SET collation_connection = 'latin1_swedish_ci';

Note, by setting the collation_connection I also set the character_set_connection to respective character set. After this, the query ran successfully.


Regular Expressions

MySQL regular expressions (RE) are a powerful tools that can be very useful in SQL string searches. They enable software engineer to build statements that are very concise and to handle complex string operations that otherwise wouldn’t be possible.

If you are new to regular expressions or would like to know more about them, is a good site to visit. You can also get a RE tutorial at net|tuts+. Following is quick list of meta characters that can get you started in using them.
. => A dot matches single character
* => An asterisk matches zero or more of previous matched tokens
? => A question mark matches zero or one time the previous matched token
$ => A dollar at the end anchors the search to the end of string
^ => A caret symbol anchors the search to the beginning of the string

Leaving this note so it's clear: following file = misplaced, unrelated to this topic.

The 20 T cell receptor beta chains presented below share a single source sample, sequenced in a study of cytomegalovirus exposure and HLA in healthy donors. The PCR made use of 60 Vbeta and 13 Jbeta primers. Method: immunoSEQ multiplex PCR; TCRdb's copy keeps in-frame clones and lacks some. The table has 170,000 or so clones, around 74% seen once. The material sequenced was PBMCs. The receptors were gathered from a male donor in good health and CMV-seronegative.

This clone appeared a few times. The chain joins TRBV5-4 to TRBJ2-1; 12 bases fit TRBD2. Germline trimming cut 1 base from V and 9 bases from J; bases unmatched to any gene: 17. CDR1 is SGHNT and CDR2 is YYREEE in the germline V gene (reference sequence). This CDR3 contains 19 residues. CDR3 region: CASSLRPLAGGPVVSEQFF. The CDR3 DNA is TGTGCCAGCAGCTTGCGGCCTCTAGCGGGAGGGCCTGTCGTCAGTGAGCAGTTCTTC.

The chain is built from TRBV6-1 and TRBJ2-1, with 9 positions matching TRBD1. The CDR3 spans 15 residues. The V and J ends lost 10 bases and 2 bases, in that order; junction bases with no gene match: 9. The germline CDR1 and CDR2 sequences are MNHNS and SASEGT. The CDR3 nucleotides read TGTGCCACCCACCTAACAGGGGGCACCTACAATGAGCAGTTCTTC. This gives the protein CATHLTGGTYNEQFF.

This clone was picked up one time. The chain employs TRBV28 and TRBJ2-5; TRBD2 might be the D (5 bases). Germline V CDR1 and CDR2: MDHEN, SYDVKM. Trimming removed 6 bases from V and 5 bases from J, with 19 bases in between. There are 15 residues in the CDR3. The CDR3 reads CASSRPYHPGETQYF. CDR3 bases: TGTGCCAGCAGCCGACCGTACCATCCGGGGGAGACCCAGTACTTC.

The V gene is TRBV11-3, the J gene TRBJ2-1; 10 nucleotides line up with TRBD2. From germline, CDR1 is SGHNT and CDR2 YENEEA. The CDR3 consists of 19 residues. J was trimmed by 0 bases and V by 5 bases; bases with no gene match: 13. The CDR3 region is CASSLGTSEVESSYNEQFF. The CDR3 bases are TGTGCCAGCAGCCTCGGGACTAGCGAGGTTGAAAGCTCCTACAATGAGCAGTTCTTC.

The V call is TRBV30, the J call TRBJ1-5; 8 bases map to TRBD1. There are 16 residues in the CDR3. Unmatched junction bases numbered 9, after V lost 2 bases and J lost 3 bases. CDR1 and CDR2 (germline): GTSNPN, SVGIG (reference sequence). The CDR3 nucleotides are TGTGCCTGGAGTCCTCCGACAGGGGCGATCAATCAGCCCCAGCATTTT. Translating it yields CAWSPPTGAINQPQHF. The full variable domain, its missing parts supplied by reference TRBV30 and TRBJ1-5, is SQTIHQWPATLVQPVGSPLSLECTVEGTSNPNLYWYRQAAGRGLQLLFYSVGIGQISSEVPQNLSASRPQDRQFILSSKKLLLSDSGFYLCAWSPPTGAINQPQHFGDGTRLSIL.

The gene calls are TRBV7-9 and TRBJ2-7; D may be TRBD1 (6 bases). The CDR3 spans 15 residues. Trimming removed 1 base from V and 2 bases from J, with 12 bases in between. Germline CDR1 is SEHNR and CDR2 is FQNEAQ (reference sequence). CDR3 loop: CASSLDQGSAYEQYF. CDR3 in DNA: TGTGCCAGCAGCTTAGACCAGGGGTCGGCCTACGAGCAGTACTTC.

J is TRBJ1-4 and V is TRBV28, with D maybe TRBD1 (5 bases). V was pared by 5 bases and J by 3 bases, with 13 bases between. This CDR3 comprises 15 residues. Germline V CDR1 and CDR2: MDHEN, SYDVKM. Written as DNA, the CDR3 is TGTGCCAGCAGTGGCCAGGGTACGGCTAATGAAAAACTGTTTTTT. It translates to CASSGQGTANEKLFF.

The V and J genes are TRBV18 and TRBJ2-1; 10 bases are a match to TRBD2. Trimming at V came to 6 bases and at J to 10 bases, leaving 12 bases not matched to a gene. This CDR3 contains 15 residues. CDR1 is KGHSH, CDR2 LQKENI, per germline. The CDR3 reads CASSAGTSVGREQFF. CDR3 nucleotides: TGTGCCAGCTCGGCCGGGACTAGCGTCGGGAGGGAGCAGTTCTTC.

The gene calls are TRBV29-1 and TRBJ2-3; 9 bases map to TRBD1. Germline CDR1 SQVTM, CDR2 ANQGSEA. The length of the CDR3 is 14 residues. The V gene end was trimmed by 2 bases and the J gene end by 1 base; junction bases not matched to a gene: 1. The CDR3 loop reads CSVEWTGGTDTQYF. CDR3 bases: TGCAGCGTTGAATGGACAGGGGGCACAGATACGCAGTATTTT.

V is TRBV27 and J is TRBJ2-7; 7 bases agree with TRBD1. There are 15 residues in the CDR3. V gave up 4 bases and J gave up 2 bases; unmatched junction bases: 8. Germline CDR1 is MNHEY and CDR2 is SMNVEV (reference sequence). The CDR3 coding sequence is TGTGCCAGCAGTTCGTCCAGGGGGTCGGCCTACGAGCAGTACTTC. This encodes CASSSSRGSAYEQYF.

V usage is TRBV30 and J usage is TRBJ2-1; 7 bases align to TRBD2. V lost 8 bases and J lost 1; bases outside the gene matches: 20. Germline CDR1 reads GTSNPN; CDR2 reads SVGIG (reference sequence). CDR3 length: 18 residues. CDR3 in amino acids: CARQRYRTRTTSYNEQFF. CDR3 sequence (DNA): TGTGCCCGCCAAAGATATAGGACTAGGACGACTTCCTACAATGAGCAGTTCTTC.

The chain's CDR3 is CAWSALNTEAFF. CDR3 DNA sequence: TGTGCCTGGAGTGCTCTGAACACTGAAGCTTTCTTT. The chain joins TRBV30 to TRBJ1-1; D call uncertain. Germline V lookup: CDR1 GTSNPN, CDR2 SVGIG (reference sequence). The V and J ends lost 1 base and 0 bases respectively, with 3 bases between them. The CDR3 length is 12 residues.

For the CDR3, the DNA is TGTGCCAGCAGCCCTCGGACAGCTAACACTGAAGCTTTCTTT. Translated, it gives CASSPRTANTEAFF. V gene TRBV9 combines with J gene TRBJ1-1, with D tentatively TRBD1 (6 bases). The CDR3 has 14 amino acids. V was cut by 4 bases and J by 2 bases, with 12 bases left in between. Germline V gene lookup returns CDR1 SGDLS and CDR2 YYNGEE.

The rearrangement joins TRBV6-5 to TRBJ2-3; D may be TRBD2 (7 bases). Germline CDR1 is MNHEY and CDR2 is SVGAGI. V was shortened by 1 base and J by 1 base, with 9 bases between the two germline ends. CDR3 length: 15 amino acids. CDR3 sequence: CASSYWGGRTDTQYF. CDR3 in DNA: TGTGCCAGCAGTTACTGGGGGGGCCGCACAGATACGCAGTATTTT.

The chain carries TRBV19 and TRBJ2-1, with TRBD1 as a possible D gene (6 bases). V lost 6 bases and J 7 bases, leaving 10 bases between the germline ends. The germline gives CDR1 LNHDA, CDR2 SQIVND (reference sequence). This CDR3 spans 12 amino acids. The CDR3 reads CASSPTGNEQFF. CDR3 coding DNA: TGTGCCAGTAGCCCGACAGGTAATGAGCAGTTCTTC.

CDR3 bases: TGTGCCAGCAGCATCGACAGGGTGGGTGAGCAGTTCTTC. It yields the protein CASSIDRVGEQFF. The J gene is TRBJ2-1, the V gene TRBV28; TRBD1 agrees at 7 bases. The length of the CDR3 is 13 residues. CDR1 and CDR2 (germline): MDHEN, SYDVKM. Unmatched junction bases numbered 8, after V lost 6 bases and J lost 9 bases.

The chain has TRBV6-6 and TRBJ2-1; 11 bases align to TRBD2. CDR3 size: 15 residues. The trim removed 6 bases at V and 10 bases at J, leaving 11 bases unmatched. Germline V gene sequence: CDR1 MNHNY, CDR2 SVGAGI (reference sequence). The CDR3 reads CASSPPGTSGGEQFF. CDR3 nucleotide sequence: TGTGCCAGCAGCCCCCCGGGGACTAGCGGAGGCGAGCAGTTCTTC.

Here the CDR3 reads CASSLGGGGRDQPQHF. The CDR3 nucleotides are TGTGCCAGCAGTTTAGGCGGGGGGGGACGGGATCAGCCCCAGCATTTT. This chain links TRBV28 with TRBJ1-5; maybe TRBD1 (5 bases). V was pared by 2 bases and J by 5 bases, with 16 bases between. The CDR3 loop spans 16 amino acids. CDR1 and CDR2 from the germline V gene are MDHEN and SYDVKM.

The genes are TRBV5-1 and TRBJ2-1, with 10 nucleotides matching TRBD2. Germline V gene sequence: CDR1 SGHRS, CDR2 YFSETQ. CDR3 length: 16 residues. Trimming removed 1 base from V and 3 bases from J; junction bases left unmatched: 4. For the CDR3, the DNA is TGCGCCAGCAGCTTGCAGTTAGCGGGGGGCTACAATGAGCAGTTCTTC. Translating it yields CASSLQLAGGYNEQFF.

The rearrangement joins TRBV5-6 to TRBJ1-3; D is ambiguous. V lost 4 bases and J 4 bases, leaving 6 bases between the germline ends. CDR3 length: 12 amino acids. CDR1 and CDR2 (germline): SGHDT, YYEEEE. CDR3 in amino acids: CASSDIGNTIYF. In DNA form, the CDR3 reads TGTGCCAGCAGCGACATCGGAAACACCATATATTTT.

| => A pipe matches either of the two. Example: abc|xyz => either ‘abc’ or ‘xyz’
{m,n} => A quantifier matching between ‘m’ and ‘n’ times. m & n are integers.
Different computer languages have some variations when it comes to more advanced searches and how they handle given character sets. MySQL uses REGEXP string function to implement and matches the string in case “in-sensitive” mode and to match otherwise see this blog.

It is important to note that MySQL REGEXP returns 1 or 0 depending on whether it finds the match in the pattern or not. If a match that your looking for in the pattern or the pattern itself is null, then it returns NULL. Other application languages may return an array or list or true/false. Thus use of REGEXP in where clause is more appropriate than in either SELECT or others.

For example:

SELECT 'AdWords' REGEXP 'A*W*';    

returns 1

Trying the following on MySQL Sakila database:

SELECT * FROM country  WHERE country REGEXP '^U.*' ;